We can all agree that the idea of vampires is ancient. There is also no dispute that the vampire, regardless of culture, is a demonic creature, which is half-supernatural and half-human. Although the vampire is considered to be a magical creature, it is also subject to certain natural laws. These laws (when the vampire is active, how it can be killed, etc.) are the result of the assimilation of several different belief systems which produced the subsequent folklore that gives us the Slavic vampire we have come to know.

It's difficult to understand Slavic vampire lore without a brief introduction into very early Christianity, which was originally a sect of Judaism. Of course, after Jesus' death, Christians were generally frowned upon in synagogue. Having a group within their congregations proclaiming that Jesus was the Christ didn't sit well with a lot of the rabbis, so the Christians, as they came to be known, were more or less kicked out of synagogue. Nobody get self-righteous here. The rabbis believed they were protecting their doctrines against heresies, and the Christians believed the Messiah had truly come, so a schism was inevitable.

Here, we also see our first case of syncretism in that the Jews who became Christians carried a number of Judaic beliefs into their new religion, then they spent the next hundred years writing polemics as to why Christians weren't Jews. On the flip-side, Jewish leaders began their own written campaign and the rhetoric eventually devolved into what I've always called the "Jane, you ignorant slut/Dan, you pompous ass" stage whereupon both sides started making up vicious lies about one another. Face-slapping would continue throughout the next two thousand years, but I digress.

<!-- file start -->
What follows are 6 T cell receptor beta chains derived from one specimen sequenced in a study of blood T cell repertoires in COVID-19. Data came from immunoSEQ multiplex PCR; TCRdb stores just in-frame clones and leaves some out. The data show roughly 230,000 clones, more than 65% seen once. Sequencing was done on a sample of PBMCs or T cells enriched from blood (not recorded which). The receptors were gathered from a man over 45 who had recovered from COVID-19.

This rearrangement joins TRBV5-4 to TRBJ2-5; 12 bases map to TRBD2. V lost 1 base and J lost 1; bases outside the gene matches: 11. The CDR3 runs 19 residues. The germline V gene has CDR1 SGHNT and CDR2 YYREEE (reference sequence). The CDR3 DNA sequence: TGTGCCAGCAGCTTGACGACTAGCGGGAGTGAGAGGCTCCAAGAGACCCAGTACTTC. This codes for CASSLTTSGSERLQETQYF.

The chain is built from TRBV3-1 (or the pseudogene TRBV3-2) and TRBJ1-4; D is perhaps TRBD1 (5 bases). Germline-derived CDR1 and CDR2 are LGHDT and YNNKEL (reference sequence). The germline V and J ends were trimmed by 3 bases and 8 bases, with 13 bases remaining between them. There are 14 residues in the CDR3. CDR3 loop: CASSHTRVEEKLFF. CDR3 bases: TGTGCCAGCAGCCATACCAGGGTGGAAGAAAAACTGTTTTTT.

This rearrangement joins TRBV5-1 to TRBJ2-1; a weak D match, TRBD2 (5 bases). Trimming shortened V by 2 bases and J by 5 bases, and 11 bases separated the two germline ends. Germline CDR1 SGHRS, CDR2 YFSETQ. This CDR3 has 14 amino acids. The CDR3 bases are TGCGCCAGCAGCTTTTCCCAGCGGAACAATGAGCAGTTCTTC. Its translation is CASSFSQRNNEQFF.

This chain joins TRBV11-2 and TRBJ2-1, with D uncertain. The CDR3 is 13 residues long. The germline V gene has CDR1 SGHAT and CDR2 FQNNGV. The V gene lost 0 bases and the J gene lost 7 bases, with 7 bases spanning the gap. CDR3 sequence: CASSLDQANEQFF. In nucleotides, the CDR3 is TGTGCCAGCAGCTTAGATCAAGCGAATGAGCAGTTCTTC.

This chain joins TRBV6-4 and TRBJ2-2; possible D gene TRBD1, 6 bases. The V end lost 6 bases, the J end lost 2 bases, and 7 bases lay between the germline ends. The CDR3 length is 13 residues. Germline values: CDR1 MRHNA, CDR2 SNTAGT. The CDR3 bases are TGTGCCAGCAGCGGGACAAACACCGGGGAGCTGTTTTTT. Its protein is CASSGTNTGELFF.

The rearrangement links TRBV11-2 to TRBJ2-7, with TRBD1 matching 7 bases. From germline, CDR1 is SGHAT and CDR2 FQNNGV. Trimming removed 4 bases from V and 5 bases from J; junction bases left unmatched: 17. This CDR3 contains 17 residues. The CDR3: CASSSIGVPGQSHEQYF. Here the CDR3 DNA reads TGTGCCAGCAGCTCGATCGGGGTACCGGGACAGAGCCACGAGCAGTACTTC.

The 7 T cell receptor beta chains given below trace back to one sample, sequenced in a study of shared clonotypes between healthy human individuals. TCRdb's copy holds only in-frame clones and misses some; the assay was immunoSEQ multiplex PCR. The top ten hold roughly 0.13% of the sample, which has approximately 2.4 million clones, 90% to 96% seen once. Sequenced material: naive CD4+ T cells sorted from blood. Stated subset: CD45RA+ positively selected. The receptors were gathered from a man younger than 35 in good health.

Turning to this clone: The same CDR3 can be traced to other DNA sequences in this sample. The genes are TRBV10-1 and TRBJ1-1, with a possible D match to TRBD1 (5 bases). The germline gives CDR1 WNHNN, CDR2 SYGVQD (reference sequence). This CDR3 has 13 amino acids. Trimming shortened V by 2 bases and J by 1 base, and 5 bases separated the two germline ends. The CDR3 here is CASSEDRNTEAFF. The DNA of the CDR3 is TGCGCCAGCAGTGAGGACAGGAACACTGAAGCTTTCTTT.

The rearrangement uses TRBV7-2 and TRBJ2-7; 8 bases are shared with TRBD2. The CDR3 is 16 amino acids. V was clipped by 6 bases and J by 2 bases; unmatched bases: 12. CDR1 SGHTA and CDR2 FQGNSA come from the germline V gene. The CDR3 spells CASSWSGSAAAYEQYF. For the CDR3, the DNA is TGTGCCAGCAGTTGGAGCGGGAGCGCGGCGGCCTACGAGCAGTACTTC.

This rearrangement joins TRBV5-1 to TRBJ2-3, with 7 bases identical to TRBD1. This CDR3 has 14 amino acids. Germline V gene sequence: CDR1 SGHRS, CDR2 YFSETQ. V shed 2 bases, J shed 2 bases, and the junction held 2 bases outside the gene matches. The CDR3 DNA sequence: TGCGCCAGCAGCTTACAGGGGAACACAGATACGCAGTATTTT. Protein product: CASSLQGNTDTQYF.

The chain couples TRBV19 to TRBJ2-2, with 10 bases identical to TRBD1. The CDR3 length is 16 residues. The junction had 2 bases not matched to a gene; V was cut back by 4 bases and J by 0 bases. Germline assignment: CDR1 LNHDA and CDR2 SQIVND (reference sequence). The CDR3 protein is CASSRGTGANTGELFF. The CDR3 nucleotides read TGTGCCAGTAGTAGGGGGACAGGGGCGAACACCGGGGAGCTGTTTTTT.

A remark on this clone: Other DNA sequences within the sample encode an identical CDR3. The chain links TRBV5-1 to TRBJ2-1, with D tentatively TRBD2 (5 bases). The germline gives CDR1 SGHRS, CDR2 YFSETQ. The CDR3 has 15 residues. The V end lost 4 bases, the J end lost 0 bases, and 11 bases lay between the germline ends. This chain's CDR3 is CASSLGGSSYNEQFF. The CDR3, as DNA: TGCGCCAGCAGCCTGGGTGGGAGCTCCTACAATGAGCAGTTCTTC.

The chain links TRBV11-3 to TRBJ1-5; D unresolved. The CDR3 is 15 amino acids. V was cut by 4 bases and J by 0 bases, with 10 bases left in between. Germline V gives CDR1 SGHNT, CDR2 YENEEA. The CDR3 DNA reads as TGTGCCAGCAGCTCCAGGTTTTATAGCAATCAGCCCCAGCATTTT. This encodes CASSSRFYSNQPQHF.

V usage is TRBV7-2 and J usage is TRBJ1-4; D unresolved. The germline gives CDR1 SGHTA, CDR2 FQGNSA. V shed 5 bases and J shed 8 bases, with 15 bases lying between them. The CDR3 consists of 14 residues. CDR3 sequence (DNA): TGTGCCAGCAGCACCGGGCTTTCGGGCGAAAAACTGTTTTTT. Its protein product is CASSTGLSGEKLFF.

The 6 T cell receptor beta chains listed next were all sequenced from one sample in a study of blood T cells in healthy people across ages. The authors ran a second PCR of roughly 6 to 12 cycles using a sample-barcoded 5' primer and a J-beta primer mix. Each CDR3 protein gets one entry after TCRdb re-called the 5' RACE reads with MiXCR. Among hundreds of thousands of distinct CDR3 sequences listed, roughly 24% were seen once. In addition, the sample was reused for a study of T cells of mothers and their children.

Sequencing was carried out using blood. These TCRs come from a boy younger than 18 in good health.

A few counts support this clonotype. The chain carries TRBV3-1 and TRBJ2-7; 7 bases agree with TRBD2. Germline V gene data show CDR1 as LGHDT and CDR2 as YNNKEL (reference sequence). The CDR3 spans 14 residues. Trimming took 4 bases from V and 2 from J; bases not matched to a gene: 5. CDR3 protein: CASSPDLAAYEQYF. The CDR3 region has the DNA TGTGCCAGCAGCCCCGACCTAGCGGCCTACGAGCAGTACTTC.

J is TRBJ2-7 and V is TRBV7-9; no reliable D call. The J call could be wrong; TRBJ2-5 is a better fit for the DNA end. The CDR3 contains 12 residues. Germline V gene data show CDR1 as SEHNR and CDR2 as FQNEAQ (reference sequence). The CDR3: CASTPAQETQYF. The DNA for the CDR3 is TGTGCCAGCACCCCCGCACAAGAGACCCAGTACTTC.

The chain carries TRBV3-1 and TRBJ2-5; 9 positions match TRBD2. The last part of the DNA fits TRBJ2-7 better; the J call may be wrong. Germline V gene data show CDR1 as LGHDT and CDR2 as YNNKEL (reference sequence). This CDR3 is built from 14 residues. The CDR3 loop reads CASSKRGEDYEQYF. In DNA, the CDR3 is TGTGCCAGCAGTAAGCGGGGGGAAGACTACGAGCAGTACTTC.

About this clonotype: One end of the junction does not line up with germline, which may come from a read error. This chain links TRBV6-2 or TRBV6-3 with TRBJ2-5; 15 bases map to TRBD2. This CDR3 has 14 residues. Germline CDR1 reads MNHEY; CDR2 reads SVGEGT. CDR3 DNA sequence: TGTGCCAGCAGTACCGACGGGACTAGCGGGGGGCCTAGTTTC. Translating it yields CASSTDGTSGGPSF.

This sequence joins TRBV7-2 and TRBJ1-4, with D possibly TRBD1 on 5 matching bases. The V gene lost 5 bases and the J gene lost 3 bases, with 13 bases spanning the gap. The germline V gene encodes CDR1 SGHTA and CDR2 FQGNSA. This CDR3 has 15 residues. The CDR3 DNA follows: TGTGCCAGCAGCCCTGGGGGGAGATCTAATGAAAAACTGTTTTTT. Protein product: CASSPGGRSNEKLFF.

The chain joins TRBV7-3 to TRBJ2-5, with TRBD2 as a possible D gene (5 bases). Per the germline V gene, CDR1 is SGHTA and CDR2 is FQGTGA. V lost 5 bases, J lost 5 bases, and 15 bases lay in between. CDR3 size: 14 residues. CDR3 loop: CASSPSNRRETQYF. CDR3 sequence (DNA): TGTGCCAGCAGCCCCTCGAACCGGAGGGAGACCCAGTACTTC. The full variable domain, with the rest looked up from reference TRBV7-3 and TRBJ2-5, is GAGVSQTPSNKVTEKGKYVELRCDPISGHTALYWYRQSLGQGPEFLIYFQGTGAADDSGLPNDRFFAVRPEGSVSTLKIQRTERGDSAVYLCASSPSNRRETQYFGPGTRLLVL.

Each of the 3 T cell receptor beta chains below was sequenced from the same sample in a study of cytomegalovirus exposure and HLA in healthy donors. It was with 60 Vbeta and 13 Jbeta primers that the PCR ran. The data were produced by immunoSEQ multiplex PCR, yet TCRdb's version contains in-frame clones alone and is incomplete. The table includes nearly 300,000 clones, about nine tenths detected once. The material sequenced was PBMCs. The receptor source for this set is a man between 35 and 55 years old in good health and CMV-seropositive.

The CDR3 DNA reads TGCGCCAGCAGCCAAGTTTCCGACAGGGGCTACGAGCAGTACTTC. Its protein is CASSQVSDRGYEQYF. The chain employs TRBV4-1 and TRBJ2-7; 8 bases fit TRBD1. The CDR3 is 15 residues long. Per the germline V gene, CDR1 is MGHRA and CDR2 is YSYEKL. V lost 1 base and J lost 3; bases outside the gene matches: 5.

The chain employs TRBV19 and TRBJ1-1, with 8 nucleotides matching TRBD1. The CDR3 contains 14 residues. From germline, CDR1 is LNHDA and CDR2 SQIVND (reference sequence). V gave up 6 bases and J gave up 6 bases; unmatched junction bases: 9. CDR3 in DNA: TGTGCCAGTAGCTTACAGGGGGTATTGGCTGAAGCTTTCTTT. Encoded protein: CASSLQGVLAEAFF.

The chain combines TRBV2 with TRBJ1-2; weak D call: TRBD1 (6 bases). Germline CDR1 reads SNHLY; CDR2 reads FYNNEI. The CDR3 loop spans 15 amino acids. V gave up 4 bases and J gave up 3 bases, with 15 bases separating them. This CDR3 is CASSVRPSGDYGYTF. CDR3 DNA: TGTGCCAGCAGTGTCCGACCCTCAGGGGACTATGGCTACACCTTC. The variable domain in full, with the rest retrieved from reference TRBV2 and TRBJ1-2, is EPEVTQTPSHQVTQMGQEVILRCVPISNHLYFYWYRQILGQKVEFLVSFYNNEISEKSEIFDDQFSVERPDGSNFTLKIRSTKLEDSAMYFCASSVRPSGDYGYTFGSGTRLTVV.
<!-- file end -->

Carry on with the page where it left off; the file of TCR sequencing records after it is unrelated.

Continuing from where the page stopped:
Christianity spread throughout the Middle East primarily along major trade routes, and as the new religion intermingled with established religions and cultures, Christianity began to grow in many and varied ways. During this time, there was no official doctrine, so everyone was more or less going with the flow of what felt good at the moment. As a matter of fact, that was the whole point to the first Council of Nicaea (in 325 A.D.), which was to establish some form of orthodoxy over the religion.